Can a year-end push from music superstars lift the record biz out of a stubborn slump?
The industry is pulling out all the stops this holiday season, unleashing new material from acts like Britney Spears, Garth Brooks and Michael Jackson to lure consumers.
But sales have lagged behind those of the artists’ earlier works, making production and marketing costs harder to recoup.
Add to that a soft economy, stiff competition from the DVD and videogame markets and mass piracy on CD-Rs and file-sharing networks, and music execs can’t be blamed for feeling less than festive.
“It’s a tough time to be in this business,” says one label decision-maker. “I can’t remember a time when the industry was under so many negative pressures all at once.”
To date, unit sales of albums are down 2.2% from the same period last year, and the labels reckon that they will have to do almost 40% of their total sales in the fourth quarter to bring 2001 up to speed.
So the new releases have come fast and furious over the past few weeks, with more tentpole discs on the way. But results have been mixed.
“Britney” sold nearly 750,000 units in its debut week — nothing to sneeze at, but a far cry from the 1.3 million for her previous record, “Oops … I Did It Again.”
Ditto Garth Brooks: his new “Scarecrow” did a cool 500,000 out of the gate — about half the sales of 1999’s “Double Live.” New material from Michael Jackson, Kid Rock and DMX also came in strong, but well short of their predecessors.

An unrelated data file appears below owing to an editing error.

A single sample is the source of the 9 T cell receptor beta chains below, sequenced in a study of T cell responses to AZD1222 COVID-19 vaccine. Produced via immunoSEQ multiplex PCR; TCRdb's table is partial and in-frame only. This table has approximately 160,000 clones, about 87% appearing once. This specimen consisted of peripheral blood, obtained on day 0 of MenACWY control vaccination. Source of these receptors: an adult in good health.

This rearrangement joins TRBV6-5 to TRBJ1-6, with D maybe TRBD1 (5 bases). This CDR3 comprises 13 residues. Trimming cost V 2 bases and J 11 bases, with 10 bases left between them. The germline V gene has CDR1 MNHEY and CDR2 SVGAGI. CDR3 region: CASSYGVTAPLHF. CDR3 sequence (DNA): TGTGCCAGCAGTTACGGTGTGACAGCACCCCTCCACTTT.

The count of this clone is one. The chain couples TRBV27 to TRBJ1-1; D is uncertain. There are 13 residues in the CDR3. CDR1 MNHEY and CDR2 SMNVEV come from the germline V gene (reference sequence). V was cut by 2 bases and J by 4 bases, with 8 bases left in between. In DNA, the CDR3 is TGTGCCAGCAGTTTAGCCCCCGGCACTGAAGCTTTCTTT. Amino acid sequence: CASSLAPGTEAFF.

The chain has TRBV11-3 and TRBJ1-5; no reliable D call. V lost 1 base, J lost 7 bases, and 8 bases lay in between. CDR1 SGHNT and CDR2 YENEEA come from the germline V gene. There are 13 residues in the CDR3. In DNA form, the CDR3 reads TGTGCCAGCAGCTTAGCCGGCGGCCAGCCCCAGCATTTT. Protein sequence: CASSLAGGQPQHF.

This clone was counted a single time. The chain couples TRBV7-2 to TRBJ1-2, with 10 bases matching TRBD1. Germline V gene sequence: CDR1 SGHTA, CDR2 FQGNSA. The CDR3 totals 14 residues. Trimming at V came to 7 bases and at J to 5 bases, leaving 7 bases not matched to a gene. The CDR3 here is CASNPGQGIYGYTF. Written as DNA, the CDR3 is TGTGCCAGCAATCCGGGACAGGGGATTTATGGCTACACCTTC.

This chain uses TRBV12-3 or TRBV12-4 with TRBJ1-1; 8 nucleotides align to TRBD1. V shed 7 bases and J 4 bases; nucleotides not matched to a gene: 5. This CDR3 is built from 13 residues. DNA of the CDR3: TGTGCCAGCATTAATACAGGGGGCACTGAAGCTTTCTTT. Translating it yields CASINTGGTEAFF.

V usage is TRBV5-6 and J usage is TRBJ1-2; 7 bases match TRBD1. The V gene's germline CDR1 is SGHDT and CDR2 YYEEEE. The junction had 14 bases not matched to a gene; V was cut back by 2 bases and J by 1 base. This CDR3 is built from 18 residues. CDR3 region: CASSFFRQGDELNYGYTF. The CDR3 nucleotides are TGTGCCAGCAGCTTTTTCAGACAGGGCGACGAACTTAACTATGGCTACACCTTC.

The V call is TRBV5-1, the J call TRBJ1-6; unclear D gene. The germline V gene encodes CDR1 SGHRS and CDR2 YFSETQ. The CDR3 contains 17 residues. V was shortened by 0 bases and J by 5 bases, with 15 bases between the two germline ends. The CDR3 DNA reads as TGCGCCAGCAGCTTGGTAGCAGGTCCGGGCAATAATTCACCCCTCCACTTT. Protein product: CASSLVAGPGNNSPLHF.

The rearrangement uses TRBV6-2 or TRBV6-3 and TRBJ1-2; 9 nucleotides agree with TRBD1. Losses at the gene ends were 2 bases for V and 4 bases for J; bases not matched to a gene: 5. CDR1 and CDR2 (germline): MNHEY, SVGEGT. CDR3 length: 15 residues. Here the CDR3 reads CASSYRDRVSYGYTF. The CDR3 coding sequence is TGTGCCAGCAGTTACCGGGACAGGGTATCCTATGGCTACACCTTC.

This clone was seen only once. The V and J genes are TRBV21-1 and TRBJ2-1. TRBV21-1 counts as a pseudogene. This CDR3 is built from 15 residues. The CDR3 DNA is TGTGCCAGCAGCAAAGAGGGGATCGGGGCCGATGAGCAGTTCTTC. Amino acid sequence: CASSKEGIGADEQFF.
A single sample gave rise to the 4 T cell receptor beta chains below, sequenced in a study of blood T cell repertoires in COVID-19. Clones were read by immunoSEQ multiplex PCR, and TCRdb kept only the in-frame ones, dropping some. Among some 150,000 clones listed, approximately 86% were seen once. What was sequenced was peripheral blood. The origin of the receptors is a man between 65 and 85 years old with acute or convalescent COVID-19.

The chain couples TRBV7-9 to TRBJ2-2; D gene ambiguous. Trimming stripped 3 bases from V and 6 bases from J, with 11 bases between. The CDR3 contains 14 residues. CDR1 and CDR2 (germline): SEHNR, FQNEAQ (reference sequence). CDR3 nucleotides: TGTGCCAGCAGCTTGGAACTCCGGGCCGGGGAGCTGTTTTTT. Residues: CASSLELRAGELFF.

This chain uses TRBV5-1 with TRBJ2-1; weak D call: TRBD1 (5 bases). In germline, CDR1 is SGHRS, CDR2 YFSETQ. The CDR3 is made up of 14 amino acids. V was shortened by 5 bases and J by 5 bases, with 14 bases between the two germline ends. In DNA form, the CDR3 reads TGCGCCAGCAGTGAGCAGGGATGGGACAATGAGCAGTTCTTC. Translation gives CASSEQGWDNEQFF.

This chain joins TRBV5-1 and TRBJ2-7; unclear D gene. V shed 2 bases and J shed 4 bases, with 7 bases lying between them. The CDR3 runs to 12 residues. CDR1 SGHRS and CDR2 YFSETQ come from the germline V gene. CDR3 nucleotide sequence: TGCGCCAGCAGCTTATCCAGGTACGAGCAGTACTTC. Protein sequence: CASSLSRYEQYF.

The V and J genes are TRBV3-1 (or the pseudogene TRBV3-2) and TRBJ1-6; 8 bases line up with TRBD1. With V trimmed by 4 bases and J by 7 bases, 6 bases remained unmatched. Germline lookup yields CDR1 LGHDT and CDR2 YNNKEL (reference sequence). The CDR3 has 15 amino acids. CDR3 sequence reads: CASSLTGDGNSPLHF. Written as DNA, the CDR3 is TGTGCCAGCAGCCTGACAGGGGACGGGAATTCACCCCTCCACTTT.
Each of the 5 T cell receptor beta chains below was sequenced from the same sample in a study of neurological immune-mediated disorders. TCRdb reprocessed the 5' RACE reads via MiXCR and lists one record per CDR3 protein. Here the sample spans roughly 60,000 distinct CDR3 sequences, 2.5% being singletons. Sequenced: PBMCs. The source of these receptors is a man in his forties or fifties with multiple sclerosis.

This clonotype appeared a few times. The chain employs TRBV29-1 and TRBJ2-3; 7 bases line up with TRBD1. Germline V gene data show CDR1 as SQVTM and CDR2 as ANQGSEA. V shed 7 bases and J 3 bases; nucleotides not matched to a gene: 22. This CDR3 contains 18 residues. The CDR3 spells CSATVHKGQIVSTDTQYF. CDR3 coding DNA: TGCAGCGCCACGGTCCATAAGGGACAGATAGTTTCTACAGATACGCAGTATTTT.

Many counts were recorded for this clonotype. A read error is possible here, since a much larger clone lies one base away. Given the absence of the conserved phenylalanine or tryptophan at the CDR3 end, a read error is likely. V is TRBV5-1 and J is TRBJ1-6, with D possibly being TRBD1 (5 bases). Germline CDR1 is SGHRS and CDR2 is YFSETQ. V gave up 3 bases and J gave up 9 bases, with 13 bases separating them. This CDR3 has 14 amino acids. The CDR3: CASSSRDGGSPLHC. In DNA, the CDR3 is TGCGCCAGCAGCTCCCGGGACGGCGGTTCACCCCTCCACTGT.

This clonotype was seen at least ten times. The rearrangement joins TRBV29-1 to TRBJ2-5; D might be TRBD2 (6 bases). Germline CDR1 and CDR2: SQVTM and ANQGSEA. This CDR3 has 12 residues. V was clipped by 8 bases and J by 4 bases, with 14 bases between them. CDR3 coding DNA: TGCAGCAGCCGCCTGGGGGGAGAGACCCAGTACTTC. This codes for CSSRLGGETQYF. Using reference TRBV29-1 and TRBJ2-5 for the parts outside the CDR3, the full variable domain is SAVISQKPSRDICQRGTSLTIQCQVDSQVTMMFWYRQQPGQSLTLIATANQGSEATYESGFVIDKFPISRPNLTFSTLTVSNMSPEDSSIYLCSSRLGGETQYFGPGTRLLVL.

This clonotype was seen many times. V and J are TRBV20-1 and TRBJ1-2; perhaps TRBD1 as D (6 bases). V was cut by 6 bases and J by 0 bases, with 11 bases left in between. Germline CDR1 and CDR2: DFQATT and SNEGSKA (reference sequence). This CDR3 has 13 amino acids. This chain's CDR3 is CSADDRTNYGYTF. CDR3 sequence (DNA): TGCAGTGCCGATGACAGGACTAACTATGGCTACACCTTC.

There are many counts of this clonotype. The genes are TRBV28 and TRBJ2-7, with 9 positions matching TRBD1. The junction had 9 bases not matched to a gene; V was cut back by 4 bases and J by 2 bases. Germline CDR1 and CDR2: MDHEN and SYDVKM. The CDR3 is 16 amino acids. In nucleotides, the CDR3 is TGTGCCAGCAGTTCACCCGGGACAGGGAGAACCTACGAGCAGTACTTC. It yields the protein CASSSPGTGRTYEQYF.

Universal Music & Video Distribution prexy Jim Urie contends the average second-week sales decline among top-200 albums dipped to 34% in 2001 from 24% in 2000 — an increase he attributes directly to technologies such as mass-produced CD-Rs and Internet file swapping, which let pirates buy a CD and then copy it ad infinitum for next to nothing.
“Every time there’s a big new release that comes out,” Sony Music Distribution chairman Danny Yarbrough says, “there is a corresponding rise in sales of blank CD-Rs. It’s not hard to do the math on that one.”
There have been some solid performers. “Weathered,” from alt-rock giants Creed, scanned nearly 900,000 copies in its first frame (Nov. 20-25) — almost a three-fold increase on their prior “Human Clay.” And November-December releases from acts such as No Doubt, Destiny’s Child, Ludacris and Wu-Tang Clan are in the wings.
But it’s an uphill battle, as labels and retailers contend with several outside forces, such as the rollout of the X-Box and Game Cube consoles by Microsoft and Nintendo, respectively.
“When you’re talking about discretionary income, the range of things competing for attention is so broad,” says UMVD’s Urie. “It all comes down to: how compelling is your product?”